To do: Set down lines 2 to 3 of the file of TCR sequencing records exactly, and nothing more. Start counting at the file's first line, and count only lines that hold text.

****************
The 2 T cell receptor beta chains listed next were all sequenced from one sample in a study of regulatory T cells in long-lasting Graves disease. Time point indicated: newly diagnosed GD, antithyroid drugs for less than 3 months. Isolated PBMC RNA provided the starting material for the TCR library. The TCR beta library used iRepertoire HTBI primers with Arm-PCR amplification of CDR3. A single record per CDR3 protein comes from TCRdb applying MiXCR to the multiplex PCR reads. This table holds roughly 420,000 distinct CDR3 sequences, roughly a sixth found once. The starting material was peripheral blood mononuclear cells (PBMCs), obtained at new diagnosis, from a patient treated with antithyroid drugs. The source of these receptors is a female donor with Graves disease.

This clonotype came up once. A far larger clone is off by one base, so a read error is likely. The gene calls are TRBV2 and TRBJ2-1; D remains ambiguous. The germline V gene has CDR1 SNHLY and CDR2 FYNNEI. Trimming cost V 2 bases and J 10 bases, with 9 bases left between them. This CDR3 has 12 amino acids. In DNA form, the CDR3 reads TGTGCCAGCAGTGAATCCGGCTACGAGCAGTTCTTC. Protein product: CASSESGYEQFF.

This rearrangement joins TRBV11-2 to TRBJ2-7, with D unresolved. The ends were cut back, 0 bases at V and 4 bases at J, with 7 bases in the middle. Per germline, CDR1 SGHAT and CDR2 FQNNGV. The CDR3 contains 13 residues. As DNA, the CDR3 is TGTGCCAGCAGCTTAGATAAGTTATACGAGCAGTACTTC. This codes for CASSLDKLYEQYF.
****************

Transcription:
This clonotype came up once. A far larger clone is off by one base, so a read error is likely. The gene calls are TRBV2 and TRBJ2-1; D remains ambiguous. The germline V gene has CDR1 SNHLY and CDR2 FYNNEI. Trimming cost V 2 bases and J 10 bases, with 9 bases left between them. This CDR3 has 12 amino acids. In DNA form, the CDR3 reads TGTGCCAGCAGTGAATCCGGCTACGAGCAGTTCTTC. Protein product: CASSESGYEQFF.

This rearrangement joins TRBV11-2 to TRBJ2-7, with D unresolved. The ends were cut back, 0 bases at V and 4 bases at J, with 7 bases in the middle. Per germline, CDR1 SGHAT and CDR2 FQNNGV. The CDR3 contains 13 residues. As DNA, the CDR3 is TGTGCCAGCAGCTTAGATAAGTTATACGAGCAGTACTTC. This codes for CASSLDKLYEQYF.